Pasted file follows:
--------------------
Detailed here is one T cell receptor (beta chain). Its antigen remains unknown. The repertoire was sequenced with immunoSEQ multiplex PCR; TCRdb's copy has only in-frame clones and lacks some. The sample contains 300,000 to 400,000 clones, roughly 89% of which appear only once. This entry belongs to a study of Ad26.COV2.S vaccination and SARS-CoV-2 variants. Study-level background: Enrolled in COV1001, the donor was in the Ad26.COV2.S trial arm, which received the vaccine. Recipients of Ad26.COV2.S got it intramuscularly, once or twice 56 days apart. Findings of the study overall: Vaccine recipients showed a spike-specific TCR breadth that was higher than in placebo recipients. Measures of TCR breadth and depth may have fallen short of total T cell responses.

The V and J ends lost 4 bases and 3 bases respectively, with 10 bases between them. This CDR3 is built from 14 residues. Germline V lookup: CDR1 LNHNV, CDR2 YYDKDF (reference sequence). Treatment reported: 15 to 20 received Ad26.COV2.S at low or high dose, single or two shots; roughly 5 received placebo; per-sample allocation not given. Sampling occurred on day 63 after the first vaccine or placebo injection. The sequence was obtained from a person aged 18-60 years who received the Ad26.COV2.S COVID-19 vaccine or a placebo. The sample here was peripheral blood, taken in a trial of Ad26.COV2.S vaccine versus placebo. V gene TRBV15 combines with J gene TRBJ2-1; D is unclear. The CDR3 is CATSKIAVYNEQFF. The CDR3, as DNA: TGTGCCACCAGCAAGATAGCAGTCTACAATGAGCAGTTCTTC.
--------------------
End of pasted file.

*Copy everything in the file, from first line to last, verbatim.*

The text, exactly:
Detailed here is one T cell receptor (beta chain). Its antigen remains unknown. The repertoire was sequenced with immunoSEQ multiplex PCR; TCRdb's copy has only in-frame clones and lacks some. The sample contains 300,000 to 400,000 clones, roughly 89% of which appear only once. This entry belongs to a study of Ad26.COV2.S vaccination and SARS-CoV-2 variants. Study-level background: Enrolled in COV1001, the donor was in the Ad26.COV2.S trial arm, which received the vaccine. Recipients of Ad26.COV2.S got it intramuscularly, once or twice 56 days apart. Findings of the study overall: Vaccine recipients showed a spike-specific TCR breadth that was higher than in placebo recipients. Measures of TCR breadth and depth may have fallen short of total T cell responses.

The V and J ends lost 4 bases and 3 bases respectively, with 10 bases between them. This CDR3 is built from 14 residues. Germline V lookup: CDR1 LNHNV, CDR2 YYDKDF (reference sequence). Treatment reported: 15 to 20 received Ad26.COV2.S at low or high dose, single or two shots; roughly 5 received placebo; per-sample allocation not given. Sampling occurred on day 63 after the first vaccine or placebo injection. The sequence was obtained from a person aged 18-60 years who received the Ad26.COV2.S COVID-19 vaccine or a placebo. The sample here was peripheral blood, taken in a trial of Ad26.COV2.S vaccine versus placebo. V gene TRBV15 combines with J gene TRBJ2-1; D is unclear. The CDR3 is CATSKIAVYNEQFF. The CDR3, as DNA: TGTGCCACCAGCAAGATAGCAGTCTACAATGAGCAGTTCTTC.